Donald Trump won the presidency in 2016 in part because the public hated his opponents more than him. Under the pall of the Russia probe he fell in polls for years. Then the probe fell apart, and Trump rose again. Heading into the week of the 2020 election, Trump’s approval rating was near his personal all-time high, approaching 45%.
But the frenetic months-long period that followed, between Election Night and the disaster of January 6th, dropped him down to 33%. The wounds were self-inflicted. Even faithful supporters abandoned Trump, saying he sounded delusional, like a parody of his hyperbolic campaign persona — “like the act broke,” is how one congressional Republican put it to me. From the bizarre “most important speech I’ve ever made” address of December 2nd, 2020, in which Trump obsessed over his case like a late-state Lenny Bruce (repeatedly pointing at a chart showing an early-morning surge in votes) to the infamous “tremendous number of dead people that voted” call to Georgia Secretary of State Brad Raffensberger, to the exchange that gave Mike Pence his short-lived campaign slogan, “You’re too honest,” Trump looked like a man who’d not only lost an election, but his mind. It seemed inconceivable he’d ever be a viable politician again.
Now, after the Colorado Supreme Court jolted the country with a 4-3 decision effectively removing him from the state’s presidential ballot, Donald Trump has — improbably, shockingly — regained nearly all the political capital he lost in January 2021. It’s the most amazing comeback story since the Buffalo Bills won the Frank Reich game, and I’m not talking about Trump. The rally-cappers here are Biden Democrats, who’ve come from laps behind to overtake Trump in the race to find the illiberal bottom of American politics. This would be amazing to watch, if not for the fact that in this particular contest, the audience loses no matter who wins the game.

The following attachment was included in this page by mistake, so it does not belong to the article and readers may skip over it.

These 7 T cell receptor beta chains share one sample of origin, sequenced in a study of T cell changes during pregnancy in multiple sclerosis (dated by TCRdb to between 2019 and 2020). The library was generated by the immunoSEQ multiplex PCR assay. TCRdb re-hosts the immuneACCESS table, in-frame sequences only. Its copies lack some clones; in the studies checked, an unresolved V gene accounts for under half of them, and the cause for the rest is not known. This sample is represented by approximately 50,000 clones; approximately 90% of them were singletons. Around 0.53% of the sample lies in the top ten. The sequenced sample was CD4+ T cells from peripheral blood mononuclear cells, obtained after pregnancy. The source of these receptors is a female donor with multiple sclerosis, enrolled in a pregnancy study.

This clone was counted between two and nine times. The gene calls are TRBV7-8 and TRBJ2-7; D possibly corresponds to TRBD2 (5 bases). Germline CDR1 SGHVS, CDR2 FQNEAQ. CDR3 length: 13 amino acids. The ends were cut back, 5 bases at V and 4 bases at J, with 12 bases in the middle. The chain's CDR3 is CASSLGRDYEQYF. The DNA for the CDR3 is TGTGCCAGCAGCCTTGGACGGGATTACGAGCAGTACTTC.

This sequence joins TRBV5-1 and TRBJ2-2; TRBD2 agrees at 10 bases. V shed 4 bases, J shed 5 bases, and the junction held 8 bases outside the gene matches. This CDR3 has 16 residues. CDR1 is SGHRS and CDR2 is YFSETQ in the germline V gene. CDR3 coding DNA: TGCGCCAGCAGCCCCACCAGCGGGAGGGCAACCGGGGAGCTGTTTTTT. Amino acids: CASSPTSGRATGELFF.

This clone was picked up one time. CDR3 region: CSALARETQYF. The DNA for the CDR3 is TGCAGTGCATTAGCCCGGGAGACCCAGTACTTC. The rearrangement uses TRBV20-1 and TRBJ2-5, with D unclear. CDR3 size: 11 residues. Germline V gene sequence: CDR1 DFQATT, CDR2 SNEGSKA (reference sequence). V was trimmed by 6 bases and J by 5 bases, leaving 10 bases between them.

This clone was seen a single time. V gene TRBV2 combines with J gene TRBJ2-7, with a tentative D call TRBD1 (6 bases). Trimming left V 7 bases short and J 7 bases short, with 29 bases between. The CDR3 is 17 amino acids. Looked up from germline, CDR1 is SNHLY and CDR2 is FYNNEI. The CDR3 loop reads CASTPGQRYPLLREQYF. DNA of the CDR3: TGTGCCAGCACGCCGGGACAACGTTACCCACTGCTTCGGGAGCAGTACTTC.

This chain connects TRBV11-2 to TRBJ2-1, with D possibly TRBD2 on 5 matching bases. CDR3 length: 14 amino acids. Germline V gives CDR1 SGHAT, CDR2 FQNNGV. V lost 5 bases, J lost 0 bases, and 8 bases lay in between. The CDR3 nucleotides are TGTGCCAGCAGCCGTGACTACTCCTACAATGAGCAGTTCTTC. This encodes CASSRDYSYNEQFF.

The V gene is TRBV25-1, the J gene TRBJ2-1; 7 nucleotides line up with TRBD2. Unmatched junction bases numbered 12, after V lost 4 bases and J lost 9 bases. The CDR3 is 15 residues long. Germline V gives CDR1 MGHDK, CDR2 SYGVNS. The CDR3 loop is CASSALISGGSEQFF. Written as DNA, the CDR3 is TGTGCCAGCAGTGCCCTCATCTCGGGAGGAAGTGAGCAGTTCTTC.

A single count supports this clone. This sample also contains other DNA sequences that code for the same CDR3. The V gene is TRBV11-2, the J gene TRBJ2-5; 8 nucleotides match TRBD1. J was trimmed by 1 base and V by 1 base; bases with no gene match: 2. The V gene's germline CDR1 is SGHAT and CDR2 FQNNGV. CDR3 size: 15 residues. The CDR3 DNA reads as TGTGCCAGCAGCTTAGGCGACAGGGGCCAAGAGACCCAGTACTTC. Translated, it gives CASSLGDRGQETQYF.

Poll-wise Trump really is above where he was in November, 2020, at 46% and trending upward. More importantly he’s back in the luxurious position in which he’s so often found himself throughout most of the last seven years, sitting back and waiting for opponents in the political establishment to pee up their legs. The Colorado move was so brazen that even Jonathan Chait, as faithful a devotee to goofball anti-Trump schemes as we’ve had in media, author of the infamous PRUMP TUTIN New York cover story suggesting Trump turned Russian agent in 1987, said the disqualification effort went “too far.”
The New York Times published a poll showing Trump’s 50-point lead over Republican rivals widening, and that narrow 46-44 edge over Joe Biden holding. This is a sign, the paper said, that “the array of charges against Mr. Trump so far do not appear to be helping Mr. Biden politically,” and “reservations about Mr. Biden are undercutting concerns about Mr. Trump’s criminality.” Outlets like NBC and The Daily Beast are running pieces full of quotes from named and unnamed sources in the Biden camp, as well as from Trump’s ostensible Republican rivals, about what a gigantic fuckup the disqualification bid has been. John Morgan, a “key fundraiser” for Biden, told Reuters “Trump is celebrating,” and forecasted a “fundraising bonanza.” David Axelrod tweeted the decision will serve as “battery packs” for Trump in the GOP primary. “It’s a huge advantage,” a “source close to Nikki Haley” told the Beast.
That’s how badly has the Colorado move played: Trump is being portrayed as a winner in media outlets that still think the Steele dossier is real. The news moreover plays to Trump’s strengths on the stump. Not so great when losing, he’s a world-class gloater. “We talk about democracy,” he quipped this week, “but the whole world is watching the persecution of a political opponent. That’s kicking [Biden’s] ass.”
The Colorado ruling returns us to the pattern that’s held during most every period apart from J6 in the last seven years, in which Trump’s political career has served as an uncanny barometer of public attitudes toward the Beltway establishment. When they go up, he goes down, but when they go down — hoo, boy.
We’ve seen this before. Go back to January 17th, 2019, when Buzzfeed published, “President Trump Directed His Attorney To Lie To Congress About The Moscow Tower Project.” The report not only claimed Trump planned a trip to Russia in early 2016 to “personally meet Vladimir Putin” and jump-start a Trump Tower project, but that he “instructed [Cohen] to lie” to Special Counsel Robert Mueller about the plan.